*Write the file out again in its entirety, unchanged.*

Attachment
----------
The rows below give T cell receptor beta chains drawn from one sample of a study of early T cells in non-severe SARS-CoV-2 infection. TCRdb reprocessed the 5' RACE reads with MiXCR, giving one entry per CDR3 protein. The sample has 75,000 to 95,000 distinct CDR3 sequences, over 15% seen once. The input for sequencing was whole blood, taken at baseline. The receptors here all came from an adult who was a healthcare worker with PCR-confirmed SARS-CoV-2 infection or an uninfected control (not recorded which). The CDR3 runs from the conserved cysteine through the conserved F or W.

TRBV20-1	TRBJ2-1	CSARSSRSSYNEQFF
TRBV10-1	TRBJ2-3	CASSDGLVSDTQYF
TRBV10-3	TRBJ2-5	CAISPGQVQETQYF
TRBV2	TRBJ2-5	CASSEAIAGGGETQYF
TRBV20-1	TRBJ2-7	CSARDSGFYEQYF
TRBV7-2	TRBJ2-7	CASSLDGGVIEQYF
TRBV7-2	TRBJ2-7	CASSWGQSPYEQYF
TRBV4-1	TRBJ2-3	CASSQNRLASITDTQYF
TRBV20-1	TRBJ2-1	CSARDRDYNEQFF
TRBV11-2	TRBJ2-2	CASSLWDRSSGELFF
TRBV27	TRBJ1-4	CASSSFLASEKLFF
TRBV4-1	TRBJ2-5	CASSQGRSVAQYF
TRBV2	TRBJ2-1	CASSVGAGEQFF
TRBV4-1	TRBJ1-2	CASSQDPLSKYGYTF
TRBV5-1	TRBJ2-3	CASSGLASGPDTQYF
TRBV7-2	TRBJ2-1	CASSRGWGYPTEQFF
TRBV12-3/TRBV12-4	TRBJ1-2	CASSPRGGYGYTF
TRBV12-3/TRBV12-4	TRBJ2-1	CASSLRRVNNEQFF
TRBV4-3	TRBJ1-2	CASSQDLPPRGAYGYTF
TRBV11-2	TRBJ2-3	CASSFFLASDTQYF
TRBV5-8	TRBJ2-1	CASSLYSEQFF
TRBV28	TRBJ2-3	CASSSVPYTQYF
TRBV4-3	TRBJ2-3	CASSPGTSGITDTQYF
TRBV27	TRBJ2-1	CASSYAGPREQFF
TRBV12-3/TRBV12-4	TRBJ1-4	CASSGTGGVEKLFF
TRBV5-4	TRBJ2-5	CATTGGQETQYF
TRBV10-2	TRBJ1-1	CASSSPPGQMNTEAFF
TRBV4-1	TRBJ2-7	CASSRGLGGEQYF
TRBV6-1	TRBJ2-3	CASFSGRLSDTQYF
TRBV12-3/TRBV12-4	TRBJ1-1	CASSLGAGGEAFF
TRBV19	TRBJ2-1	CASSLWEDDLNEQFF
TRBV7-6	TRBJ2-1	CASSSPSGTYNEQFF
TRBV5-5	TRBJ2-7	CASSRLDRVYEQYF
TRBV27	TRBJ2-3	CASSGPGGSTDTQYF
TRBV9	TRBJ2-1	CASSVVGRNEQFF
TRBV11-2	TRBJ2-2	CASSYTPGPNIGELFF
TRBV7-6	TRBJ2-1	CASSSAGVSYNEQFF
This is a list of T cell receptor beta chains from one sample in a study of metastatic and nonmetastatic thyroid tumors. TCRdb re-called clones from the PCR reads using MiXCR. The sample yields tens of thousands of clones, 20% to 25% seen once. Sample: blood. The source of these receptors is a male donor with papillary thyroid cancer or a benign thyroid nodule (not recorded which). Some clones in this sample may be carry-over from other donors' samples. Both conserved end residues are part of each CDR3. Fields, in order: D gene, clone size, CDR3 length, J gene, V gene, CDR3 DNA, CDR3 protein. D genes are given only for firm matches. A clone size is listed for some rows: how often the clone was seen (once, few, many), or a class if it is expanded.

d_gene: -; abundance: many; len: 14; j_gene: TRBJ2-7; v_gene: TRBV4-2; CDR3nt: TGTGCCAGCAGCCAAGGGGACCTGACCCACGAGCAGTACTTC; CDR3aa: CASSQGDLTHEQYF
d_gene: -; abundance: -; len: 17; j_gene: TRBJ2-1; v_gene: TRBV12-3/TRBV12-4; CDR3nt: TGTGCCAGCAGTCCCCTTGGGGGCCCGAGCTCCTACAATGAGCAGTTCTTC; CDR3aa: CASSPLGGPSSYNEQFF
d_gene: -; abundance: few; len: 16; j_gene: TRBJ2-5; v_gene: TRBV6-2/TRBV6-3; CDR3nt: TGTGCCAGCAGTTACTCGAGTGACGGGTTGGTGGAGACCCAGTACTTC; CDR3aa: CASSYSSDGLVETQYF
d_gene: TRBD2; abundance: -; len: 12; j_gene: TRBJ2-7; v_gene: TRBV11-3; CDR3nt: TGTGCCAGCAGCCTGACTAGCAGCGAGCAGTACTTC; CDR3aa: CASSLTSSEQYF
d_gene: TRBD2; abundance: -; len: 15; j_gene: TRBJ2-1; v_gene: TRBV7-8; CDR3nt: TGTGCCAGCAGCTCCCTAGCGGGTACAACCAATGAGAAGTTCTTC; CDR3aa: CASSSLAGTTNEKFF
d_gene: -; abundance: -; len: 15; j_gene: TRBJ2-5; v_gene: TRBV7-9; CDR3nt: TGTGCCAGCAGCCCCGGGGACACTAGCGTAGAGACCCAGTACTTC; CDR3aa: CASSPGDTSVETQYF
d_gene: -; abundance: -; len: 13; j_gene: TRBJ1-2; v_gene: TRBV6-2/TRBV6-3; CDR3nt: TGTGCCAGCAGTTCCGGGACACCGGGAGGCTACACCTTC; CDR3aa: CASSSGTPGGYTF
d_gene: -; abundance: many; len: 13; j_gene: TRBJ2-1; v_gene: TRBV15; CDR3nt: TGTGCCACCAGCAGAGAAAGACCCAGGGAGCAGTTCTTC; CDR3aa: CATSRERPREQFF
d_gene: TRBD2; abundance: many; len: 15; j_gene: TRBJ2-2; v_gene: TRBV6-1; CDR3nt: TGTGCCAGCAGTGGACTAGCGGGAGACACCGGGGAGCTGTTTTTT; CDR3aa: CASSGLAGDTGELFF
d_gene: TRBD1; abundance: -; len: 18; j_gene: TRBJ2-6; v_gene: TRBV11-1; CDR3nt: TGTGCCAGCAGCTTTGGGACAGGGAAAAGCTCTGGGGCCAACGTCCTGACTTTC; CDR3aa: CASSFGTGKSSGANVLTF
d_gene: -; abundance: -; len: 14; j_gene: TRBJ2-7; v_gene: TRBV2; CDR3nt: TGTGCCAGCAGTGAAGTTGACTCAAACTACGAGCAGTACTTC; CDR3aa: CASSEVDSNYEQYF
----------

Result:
The rows below give T cell receptor beta chains drawn from one sample of a study of early T cells in non-severe SARS-CoV-2 infection. TCRdb reprocessed the 5' RACE reads with MiXCR, giving one entry per CDR3 protein. The sample has 75,000 to 95,000 distinct CDR3 sequences, over 15% seen once. The input for sequencing was whole blood, taken at baseline. The receptors here all came from an adult who was a healthcare worker with PCR-confirmed SARS-CoV-2 infection or an uninfected control (not recorded which). The CDR3 runs from the conserved cysteine through the conserved F or W.

TRBV20-1	TRBJ2-1	CSARSSRSSYNEQFF
TRBV10-1	TRBJ2-3	CASSDGLVSDTQYF
TRBV10-3	TRBJ2-5	CAISPGQVQETQYF
TRBV2	TRBJ2-5	CASSEAIAGGGETQYF
TRBV20-1	TRBJ2-7	CSARDSGFYEQYF
TRBV7-2	TRBJ2-7	CASSLDGGVIEQYF
TRBV7-2	TRBJ2-7	CASSWGQSPYEQYF
TRBV4-1	TRBJ2-3	CASSQNRLASITDTQYF
TRBV20-1	TRBJ2-1	CSARDRDYNEQFF
TRBV11-2	TRBJ2-2	CASSLWDRSSGELFF
TRBV27	TRBJ1-4	CASSSFLASEKLFF
TRBV4-1	TRBJ2-5	CASSQGRSVAQYF
TRBV2	TRBJ2-1	CASSVGAGEQFF
TRBV4-1	TRBJ1-2	CASSQDPLSKYGYTF
TRBV5-1	TRBJ2-3	CASSGLASGPDTQYF
TRBV7-2	TRBJ2-1	CASSRGWGYPTEQFF
TRBV12-3/TRBV12-4	TRBJ1-2	CASSPRGGYGYTF
TRBV12-3/TRBV12-4	TRBJ2-1	CASSLRRVNNEQFF
TRBV4-3	TRBJ1-2	CASSQDLPPRGAYGYTF
TRBV11-2	TRBJ2-3	CASSFFLASDTQYF
TRBV5-8	TRBJ2-1	CASSLYSEQFF
TRBV28	TRBJ2-3	CASSSVPYTQYF
TRBV4-3	TRBJ2-3	CASSPGTSGITDTQYF
TRBV27	TRBJ2-1	CASSYAGPREQFF
TRBV12-3/TRBV12-4	TRBJ1-4	CASSGTGGVEKLFF
TRBV5-4	TRBJ2-5	CATTGGQETQYF
TRBV10-2	TRBJ1-1	CASSSPPGQMNTEAFF
TRBV4-1	TRBJ2-7	CASSRGLGGEQYF
TRBV6-1	TRBJ2-3	CASFSGRLSDTQYF
TRBV12-3/TRBV12-4	TRBJ1-1	CASSLGAGGEAFF
TRBV19	TRBJ2-1	CASSLWEDDLNEQFF
TRBV7-6	TRBJ2-1	CASSSPSGTYNEQFF
TRBV5-5	TRBJ2-7	CASSRLDRVYEQYF
TRBV27	TRBJ2-3	CASSGPGGSTDTQYF
TRBV9	TRBJ2-1	CASSVVGRNEQFF
TRBV11-2	TRBJ2-2	CASSYTPGPNIGELFF
TRBV7-6	TRBJ2-1	CASSSAGVSYNEQFF
This is a list of T cell receptor beta chains from one sample in a study of metastatic and nonmetastatic thyroid tumors. TCRdb re-called clones from the PCR reads using MiXCR. The sample yields tens of thousands of clones, 20% to 25% seen once. Sample: blood. The source of these receptors is a male donor with papillary thyroid cancer or a benign thyroid nodule (not recorded which). Some clones in this sample may be carry-over from other donors' samples. Both conserved end residues are part of each CDR3. Fields, in order: D gene, clone size, CDR3 length, J gene, V gene, CDR3 DNA, CDR3 protein. D genes are given only for firm matches. A clone size is listed for some rows: how often the clone was seen (once, few, many), or a class if it is expanded.

d_gene: -; abundance: many; len: 14; j_gene: TRBJ2-7; v_gene: TRBV4-2; CDR3nt: TGTGCCAGCAGCCAAGGGGACCTGACCCACGAGCAGTACTTC; CDR3aa: CASSQGDLTHEQYF
d_gene: -; abundance: -; len: 17; j_gene: TRBJ2-1; v_gene: TRBV12-3/TRBV12-4; CDR3nt: TGTGCCAGCAGTCCCCTTGGGGGCCCGAGCTCCTACAATGAGCAGTTCTTC; CDR3aa: CASSPLGGPSSYNEQFF
d_gene: -; abundance: few; len: 16; j_gene: TRBJ2-5; v_gene: TRBV6-2/TRBV6-3; CDR3nt: TGTGCCAGCAGTTACTCGAGTGACGGGTTGGTGGAGACCCAGTACTTC; CDR3aa: CASSYSSDGLVETQYF
d_gene: TRBD2; abundance: -; len: 12; j_gene: TRBJ2-7; v_gene: TRBV11-3; CDR3nt: TGTGCCAGCAGCCTGACTAGCAGCGAGCAGTACTTC; CDR3aa: CASSLTSSEQYF
d_gene: TRBD2; abundance: -; len: 15; j_gene: TRBJ2-1; v_gene: TRBV7-8; CDR3nt: TGTGCCAGCAGCTCCCTAGCGGGTACAACCAATGAGAAGTTCTTC; CDR3aa: CASSSLAGTTNEKFF
d_gene: -; abundance: -; len: 15; j_gene: TRBJ2-5; v_gene: TRBV7-9; CDR3nt: TGTGCCAGCAGCCCCGGGGACACTAGCGTAGAGACCCAGTACTTC; CDR3aa: CASSPGDTSVETQYF
d_gene: -; abundance: -; len: 13; j_gene: TRBJ1-2; v_gene: TRBV6-2/TRBV6-3; CDR3nt: TGTGCCAGCAGTTCCGGGACACCGGGAGGCTACACCTTC; CDR3aa: CASSSGTPGGYTF
d_gene: -; abundance: many; len: 13; j_gene: TRBJ2-1; v_gene: TRBV15; CDR3nt: TGTGCCACCAGCAGAGAAAGACCCAGGGAGCAGTTCTTC; CDR3aa: CATSRERPREQFF
d_gene: TRBD2; abundance: many; len: 15; j_gene: TRBJ2-2; v_gene: TRBV6-1; CDR3nt: TGTGCCAGCAGTGGACTAGCGGGAGACACCGGGGAGCTGTTTTTT; CDR3aa: CASSGLAGDTGELFF
d_gene: TRBD1; abundance: -; len: 18; j_gene: TRBJ2-6; v_gene: TRBV11-1; CDR3nt: TGTGCCAGCAGCTTTGGGACAGGGAAAAGCTCTGGGGCCAACGTCCTGACTTTC; CDR3aa: CASSFGTGKSSGANVLTF
d_gene: -; abundance: -; len: 14; j_gene: TRBJ2-7; v_gene: TRBV2; CDR3nt: TGTGCCAGCAGTGAAGTTGACTCAAACTACGAGCAGTACTTC; CDR3aa: CASSEVDSNYEQYF